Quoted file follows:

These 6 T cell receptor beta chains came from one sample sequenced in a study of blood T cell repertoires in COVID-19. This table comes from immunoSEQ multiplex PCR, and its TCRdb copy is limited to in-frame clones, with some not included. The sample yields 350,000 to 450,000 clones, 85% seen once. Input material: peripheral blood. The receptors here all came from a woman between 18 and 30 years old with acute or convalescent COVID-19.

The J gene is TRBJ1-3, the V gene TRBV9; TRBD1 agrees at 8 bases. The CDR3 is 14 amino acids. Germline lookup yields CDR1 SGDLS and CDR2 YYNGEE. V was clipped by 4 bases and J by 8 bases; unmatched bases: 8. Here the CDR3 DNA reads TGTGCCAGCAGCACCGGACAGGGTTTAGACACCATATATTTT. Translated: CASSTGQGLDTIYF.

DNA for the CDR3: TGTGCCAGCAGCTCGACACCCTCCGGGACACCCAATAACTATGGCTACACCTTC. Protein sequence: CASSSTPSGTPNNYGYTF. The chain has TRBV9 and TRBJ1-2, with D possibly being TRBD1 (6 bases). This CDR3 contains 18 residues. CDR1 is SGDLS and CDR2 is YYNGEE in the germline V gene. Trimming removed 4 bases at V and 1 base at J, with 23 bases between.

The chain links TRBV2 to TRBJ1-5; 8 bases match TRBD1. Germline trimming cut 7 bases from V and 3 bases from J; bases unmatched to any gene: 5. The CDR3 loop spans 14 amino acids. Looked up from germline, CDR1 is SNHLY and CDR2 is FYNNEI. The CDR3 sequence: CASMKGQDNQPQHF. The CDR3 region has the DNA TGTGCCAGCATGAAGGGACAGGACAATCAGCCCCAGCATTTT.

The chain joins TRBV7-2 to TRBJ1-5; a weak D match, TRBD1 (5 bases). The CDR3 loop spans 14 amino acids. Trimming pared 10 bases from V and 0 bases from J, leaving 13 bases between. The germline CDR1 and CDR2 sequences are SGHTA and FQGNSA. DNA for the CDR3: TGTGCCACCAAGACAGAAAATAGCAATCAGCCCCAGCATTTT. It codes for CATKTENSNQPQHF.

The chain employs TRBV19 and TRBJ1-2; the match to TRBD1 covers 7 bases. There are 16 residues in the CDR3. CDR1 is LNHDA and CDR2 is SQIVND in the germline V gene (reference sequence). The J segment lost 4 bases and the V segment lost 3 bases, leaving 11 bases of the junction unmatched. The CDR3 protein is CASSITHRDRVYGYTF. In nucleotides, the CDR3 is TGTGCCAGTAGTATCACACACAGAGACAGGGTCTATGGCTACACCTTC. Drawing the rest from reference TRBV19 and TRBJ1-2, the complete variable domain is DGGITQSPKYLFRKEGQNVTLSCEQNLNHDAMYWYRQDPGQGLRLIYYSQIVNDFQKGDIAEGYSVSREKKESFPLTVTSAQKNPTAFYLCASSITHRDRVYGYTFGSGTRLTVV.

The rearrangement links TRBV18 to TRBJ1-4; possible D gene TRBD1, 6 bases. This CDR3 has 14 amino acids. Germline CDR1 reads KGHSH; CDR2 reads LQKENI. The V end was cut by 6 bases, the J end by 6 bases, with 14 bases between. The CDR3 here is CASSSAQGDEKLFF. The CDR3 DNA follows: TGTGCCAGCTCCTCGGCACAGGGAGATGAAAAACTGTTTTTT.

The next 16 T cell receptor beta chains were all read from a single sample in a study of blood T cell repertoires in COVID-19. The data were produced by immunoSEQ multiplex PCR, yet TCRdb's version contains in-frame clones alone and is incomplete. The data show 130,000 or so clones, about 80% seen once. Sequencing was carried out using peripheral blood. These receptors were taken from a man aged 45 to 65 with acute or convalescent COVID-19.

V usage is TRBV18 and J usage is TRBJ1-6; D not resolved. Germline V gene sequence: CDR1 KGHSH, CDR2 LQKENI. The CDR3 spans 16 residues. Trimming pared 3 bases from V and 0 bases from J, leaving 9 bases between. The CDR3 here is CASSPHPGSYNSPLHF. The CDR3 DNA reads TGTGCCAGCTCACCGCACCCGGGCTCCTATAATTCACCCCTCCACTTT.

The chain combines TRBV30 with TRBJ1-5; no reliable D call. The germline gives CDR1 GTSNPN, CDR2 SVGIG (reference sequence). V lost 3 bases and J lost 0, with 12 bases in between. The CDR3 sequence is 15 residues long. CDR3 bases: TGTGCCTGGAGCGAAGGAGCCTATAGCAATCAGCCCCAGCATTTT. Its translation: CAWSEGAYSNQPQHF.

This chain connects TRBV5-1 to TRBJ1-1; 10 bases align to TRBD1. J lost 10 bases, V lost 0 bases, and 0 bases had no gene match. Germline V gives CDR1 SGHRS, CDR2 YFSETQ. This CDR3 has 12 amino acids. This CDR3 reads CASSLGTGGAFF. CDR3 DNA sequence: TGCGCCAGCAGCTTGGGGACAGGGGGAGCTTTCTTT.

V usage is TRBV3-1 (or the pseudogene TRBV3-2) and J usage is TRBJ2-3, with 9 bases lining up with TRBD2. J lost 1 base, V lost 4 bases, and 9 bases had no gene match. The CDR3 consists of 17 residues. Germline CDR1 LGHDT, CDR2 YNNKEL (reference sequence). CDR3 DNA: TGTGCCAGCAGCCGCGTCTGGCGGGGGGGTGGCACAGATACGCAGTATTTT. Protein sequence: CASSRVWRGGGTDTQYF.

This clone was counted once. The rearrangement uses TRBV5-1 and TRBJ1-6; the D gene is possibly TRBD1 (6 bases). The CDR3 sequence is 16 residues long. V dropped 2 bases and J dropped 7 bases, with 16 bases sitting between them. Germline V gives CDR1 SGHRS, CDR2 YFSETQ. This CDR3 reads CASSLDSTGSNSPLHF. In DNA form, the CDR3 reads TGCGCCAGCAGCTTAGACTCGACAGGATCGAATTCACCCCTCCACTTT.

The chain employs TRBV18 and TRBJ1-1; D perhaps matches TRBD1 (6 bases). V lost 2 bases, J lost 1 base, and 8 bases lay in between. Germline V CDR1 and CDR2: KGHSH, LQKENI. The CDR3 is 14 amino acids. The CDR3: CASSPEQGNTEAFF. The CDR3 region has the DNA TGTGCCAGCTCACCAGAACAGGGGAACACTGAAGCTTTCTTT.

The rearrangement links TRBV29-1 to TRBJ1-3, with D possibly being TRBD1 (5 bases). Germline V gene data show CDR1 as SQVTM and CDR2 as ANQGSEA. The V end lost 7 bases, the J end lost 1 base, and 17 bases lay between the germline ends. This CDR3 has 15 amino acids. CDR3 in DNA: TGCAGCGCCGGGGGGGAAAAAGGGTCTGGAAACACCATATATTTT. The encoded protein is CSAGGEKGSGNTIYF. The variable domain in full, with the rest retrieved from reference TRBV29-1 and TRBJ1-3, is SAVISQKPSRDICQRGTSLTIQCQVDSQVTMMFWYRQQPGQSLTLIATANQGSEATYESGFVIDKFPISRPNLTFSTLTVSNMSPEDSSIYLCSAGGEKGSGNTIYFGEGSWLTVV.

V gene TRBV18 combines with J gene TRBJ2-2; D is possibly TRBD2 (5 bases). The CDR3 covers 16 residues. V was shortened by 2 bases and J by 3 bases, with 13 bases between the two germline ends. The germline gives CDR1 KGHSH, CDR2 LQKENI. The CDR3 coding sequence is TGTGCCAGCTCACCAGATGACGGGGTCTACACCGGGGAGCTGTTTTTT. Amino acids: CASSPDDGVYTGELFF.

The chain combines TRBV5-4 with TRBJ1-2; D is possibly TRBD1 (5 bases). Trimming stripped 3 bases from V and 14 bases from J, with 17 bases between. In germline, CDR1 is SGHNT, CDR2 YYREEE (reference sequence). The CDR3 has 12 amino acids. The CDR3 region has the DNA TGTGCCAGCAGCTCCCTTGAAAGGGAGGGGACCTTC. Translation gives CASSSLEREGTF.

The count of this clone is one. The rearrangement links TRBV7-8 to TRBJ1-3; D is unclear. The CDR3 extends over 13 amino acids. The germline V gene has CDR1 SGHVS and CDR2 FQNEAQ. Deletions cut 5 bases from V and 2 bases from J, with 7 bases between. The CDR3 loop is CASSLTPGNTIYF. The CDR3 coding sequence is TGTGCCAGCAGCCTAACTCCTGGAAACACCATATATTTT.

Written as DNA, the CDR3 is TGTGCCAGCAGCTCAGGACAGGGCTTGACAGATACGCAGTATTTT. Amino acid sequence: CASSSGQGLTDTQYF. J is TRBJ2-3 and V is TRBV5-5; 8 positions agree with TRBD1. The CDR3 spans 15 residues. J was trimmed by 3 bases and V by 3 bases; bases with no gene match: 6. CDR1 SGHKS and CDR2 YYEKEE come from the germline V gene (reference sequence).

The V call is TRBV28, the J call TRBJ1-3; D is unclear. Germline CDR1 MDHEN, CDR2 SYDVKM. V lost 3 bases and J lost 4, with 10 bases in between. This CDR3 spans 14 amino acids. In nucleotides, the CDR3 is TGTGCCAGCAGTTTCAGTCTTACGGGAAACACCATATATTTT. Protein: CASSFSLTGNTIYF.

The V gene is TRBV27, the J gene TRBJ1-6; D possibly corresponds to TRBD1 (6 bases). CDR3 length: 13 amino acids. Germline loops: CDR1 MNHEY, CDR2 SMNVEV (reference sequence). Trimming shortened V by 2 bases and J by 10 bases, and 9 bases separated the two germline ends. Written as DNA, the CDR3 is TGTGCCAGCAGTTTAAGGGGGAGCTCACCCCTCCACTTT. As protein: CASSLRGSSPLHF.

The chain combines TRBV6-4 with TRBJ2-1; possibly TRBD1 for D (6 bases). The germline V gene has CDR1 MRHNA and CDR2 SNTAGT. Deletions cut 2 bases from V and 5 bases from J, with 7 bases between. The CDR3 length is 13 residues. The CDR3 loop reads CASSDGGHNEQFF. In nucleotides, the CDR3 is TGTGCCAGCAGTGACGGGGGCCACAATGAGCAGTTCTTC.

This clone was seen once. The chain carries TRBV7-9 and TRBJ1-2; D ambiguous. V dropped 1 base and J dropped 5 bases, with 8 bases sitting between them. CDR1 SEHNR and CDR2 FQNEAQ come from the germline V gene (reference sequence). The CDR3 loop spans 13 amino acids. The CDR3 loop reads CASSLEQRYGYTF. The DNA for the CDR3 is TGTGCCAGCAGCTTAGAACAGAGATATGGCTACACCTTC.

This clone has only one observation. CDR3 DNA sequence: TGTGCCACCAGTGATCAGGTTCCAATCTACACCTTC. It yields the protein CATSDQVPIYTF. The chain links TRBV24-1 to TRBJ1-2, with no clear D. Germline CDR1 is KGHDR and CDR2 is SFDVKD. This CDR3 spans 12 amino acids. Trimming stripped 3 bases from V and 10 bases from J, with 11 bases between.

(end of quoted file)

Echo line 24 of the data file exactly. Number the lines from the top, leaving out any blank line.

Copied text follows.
This clone has only one observation. CDR3 DNA sequence: TGTGCCACCAGTGATCAGGTTCCAATCTACACCTTC. It yields the protein CATSDQVPIYTF. The chain links TRBV24-1 to TRBJ1-2, with no clear D. Germline CDR1 is KGHDR and CDR2 is SFDVKD. This CDR3 spans 12 amino acids. Trimming stripped 3 bases from V and 10 bases from J, with 11 bases between.